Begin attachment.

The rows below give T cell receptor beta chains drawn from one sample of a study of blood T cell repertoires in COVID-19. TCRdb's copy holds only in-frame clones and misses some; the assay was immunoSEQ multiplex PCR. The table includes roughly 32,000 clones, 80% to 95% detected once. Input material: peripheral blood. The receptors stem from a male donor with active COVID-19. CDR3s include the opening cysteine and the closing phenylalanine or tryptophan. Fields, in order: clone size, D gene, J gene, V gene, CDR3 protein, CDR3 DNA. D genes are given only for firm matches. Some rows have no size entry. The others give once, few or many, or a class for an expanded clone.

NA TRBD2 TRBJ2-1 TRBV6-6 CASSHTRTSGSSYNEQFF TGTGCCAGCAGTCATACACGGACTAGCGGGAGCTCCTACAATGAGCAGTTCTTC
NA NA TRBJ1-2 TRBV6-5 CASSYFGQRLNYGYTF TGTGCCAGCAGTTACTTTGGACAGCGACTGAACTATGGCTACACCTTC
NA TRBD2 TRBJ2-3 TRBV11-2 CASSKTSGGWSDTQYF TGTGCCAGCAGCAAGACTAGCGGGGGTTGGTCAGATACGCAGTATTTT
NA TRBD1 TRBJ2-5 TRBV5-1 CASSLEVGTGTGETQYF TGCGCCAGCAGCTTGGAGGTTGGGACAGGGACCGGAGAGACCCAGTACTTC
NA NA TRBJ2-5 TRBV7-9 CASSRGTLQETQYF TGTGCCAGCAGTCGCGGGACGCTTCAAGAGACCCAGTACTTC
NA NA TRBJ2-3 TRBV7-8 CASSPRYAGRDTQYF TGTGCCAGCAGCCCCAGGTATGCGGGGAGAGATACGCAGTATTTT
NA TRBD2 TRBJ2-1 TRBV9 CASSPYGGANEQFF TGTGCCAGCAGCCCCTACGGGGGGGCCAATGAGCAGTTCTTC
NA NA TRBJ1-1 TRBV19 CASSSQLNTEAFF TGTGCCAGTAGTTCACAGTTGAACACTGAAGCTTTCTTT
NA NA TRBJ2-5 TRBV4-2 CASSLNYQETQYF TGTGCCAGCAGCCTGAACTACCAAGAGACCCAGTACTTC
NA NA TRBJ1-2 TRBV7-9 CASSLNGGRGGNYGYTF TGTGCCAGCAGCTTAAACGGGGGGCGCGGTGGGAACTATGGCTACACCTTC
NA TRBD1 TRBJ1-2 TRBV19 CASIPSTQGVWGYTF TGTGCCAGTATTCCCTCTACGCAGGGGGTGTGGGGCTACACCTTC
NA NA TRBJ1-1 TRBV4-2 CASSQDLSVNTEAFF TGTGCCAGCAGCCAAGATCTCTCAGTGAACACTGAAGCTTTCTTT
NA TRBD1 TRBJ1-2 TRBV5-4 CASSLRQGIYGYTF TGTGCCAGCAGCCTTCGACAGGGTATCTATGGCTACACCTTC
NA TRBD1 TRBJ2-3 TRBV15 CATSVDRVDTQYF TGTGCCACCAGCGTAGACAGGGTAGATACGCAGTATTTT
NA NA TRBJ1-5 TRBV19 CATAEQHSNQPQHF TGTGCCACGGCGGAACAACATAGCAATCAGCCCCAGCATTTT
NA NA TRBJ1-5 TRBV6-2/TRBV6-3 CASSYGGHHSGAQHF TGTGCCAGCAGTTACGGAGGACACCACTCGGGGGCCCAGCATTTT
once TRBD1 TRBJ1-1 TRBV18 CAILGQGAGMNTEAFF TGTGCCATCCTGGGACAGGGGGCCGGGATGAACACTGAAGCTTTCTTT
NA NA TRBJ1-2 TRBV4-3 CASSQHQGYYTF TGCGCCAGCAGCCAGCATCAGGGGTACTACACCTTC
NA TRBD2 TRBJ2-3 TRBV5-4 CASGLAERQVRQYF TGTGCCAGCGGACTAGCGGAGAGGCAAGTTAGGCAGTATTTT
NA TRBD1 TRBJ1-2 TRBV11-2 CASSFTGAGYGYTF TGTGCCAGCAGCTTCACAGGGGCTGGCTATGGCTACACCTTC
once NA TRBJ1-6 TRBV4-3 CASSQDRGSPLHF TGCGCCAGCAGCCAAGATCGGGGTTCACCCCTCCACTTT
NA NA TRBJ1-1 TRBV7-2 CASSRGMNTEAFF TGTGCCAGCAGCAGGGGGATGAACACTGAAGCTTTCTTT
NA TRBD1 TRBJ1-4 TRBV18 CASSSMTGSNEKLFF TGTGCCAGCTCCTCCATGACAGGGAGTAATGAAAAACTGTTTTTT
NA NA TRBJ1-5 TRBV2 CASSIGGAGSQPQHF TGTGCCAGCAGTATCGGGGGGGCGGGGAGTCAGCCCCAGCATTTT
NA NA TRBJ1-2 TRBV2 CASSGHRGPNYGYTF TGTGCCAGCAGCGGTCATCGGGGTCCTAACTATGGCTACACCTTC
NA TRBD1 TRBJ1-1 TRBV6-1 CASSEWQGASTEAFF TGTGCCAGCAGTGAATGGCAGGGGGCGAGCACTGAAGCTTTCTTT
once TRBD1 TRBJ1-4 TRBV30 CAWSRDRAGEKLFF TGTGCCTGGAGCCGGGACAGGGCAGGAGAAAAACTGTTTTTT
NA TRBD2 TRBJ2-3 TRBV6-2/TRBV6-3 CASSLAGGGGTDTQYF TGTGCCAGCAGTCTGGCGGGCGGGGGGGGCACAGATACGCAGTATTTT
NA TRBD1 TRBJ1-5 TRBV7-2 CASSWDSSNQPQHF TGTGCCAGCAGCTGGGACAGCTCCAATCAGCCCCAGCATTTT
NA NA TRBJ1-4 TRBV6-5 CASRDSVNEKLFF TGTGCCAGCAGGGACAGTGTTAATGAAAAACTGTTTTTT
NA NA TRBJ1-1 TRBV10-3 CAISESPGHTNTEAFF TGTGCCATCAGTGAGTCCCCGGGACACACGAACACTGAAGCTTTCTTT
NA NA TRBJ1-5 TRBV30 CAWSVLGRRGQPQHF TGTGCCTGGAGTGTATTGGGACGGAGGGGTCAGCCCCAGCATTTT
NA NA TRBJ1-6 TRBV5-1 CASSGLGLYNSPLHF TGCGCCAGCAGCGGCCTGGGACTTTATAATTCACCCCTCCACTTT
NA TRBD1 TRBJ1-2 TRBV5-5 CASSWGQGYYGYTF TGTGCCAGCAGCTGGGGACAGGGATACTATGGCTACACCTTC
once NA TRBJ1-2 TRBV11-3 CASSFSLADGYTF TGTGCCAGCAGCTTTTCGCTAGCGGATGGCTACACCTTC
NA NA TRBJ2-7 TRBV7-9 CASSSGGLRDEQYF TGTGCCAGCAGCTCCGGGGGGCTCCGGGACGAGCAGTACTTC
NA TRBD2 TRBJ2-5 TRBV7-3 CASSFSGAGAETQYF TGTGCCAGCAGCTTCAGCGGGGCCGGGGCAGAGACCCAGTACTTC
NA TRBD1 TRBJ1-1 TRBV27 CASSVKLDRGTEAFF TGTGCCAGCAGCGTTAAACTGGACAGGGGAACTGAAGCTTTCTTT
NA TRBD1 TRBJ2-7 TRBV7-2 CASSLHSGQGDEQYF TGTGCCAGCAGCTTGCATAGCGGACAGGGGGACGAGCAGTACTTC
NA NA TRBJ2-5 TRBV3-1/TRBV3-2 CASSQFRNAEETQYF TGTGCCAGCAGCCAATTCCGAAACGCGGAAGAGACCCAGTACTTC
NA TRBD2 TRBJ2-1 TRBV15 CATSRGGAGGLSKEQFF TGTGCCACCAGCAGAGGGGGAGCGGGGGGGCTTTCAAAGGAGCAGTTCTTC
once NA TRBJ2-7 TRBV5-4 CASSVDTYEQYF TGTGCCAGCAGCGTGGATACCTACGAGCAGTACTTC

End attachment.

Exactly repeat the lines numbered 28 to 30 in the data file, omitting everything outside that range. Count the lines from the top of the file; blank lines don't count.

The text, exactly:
once TRBD1 TRBJ1-4 TRBV30 CAWSRDRAGEKLFF TGTGCCTGGAGCCGGGACAGGGCAGGAGAAAAACTGTTTTTT
NA TRBD2 TRBJ2-3 TRBV6-2/TRBV6-3 CASSLAGGGGTDTQYF TGTGCCAGCAGTCTGGCGGGCGGGGGGGGCACAGATACGCAGTATTTT
NA TRBD1 TRBJ1-5 TRBV7-2 CASSWDSSNQPQHF TGTGCCAGCAGCTGGGACAGCTCCAATCAGCCCCAGCATTTT